Maar only wrote children's books when he had children of his own. Disappointed about the poor quality of the children's books of the time, he wrote the stories about a tattooed dog in 1967 . In an interview he said:

“None of the books I took from the city library to my children when I was a student and read them to me. They were dusty and conventional and in part still breathed the spirit of the Third Reich. "

He showed the finished manuscript to a bookseller at the Wendelin Niedlich bookstore in Stuttgart. Shortly afterwards this was passed on to a publisher who presented her with the new publications of the year. A little later Maar received an invitation from the Hamburg publishing group Friedrich Oetinger . The publisher Friedrich Oetinger made it clear to him that he liked the manuscript, but if he was thinking of writing a children's book in order to then turn to “serious” literature, then he could pack his manuscript right away. He had no desire to build a young author who was a shame to write for children. Friedrich Oetinger made him promise to continue devoting himself to children's literature, and so Maar stuck to children's literature, although he intended to write mainly for adults.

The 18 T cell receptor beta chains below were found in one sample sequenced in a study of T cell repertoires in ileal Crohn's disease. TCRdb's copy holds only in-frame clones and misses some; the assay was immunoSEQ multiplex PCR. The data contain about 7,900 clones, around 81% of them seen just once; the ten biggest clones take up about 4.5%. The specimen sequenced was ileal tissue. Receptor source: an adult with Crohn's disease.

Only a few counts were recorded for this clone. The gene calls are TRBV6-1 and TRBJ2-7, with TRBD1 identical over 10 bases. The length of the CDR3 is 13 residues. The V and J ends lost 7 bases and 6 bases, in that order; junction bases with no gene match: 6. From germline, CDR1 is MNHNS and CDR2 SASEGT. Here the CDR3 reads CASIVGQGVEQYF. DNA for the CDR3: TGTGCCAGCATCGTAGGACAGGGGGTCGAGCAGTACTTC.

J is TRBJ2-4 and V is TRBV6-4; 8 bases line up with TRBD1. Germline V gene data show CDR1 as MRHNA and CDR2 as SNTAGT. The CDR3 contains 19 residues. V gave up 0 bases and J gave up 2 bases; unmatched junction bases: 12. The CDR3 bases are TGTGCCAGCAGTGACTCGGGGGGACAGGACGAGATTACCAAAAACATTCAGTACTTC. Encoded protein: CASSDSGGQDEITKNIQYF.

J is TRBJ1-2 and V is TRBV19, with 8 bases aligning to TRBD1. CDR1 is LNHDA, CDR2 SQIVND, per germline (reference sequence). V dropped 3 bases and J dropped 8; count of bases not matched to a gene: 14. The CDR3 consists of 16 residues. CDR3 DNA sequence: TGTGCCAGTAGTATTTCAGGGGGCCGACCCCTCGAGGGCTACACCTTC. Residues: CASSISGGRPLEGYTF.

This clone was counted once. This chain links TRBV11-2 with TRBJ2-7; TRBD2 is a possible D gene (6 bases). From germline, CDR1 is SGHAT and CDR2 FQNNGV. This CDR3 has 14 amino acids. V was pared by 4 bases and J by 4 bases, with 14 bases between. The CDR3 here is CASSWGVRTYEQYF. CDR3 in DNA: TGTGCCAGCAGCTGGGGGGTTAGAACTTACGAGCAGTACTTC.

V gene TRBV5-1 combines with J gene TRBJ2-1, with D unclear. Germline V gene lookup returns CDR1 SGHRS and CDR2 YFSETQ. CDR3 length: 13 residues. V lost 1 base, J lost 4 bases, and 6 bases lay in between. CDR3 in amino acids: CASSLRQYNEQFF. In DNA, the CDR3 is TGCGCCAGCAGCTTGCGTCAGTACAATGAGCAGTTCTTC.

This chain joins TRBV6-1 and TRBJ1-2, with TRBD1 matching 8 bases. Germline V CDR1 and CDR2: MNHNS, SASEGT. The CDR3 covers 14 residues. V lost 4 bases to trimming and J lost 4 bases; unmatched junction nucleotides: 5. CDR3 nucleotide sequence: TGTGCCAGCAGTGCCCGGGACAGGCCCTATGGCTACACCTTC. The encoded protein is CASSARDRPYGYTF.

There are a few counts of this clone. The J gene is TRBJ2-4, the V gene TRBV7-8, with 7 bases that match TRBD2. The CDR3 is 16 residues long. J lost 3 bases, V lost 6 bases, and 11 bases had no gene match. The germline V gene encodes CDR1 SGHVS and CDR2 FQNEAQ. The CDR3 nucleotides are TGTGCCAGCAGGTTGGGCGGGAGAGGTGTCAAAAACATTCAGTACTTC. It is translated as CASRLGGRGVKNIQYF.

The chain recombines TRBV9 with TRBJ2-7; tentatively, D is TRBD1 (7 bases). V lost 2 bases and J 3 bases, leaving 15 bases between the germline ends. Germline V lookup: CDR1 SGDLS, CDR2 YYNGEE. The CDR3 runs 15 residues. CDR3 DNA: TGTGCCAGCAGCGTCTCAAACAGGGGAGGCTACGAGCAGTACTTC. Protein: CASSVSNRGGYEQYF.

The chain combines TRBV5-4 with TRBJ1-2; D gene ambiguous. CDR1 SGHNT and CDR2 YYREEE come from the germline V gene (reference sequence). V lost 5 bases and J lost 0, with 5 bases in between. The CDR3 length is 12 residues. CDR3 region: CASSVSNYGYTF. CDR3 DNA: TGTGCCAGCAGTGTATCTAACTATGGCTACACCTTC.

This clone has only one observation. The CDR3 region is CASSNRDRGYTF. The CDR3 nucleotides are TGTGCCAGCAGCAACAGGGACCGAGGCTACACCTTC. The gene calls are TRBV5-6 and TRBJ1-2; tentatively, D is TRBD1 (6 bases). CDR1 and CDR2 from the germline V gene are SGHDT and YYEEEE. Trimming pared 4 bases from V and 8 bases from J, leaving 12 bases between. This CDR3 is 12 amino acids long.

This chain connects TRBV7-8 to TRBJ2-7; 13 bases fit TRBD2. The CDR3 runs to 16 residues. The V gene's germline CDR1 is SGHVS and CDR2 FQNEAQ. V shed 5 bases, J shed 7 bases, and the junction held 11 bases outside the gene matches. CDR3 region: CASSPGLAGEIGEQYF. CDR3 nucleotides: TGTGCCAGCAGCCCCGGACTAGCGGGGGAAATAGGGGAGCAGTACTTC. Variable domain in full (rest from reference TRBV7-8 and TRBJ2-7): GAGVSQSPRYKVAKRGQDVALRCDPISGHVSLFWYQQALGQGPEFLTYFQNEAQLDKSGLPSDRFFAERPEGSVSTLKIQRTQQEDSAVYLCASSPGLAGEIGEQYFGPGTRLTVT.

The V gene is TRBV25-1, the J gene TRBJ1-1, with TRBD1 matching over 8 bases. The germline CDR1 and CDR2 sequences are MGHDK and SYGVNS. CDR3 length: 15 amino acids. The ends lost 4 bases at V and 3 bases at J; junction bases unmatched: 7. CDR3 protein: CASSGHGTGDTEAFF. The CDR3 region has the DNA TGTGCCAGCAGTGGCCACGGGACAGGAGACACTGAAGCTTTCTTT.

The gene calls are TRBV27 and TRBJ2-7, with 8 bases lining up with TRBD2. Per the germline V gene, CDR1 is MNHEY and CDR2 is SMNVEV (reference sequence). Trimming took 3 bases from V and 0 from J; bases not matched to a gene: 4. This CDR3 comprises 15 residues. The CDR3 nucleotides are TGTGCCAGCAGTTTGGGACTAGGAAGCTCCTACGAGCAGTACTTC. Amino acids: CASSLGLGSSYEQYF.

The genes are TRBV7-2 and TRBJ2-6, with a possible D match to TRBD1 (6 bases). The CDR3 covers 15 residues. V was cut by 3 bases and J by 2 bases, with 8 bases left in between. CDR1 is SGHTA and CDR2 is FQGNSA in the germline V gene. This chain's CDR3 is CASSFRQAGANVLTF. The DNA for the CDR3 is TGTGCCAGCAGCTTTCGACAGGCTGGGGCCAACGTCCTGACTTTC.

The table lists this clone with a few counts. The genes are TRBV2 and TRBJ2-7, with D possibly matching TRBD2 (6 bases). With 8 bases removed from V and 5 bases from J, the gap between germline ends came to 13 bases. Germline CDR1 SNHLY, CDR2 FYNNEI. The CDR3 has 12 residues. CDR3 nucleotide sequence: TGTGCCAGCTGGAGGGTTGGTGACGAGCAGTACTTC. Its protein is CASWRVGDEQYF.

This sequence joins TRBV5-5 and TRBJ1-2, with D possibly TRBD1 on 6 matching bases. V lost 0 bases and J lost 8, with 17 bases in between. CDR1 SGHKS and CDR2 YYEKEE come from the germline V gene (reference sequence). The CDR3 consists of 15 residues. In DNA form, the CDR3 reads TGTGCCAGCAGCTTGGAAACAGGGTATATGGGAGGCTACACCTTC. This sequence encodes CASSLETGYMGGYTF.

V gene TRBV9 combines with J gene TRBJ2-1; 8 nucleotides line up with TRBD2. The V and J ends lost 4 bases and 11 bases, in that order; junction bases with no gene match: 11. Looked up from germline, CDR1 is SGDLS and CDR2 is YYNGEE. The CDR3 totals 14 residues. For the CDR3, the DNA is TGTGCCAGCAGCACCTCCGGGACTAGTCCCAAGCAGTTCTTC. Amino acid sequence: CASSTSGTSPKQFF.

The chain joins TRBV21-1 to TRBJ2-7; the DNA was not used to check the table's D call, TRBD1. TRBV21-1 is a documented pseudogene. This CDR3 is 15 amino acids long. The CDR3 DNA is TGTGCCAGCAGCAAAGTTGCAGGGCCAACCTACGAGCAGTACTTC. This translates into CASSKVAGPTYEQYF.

As an art teacher, Paul Maar wanted to illustrate the book himself, but the publisher did not agree. He only got into illustrating after the book turned out to be a success. After his first successes as a writer, Maar gave up the profession of art teacher and has been working as a freelance author and illustrator since 1976. He has been a member of the PEN Center Germany since 1997 .

In 1998 Paul Maar donated the Paul Maar scholarship to support young writers in children's and youth theater . The scholarship program was limited to ten years and was discontinued in December 2008.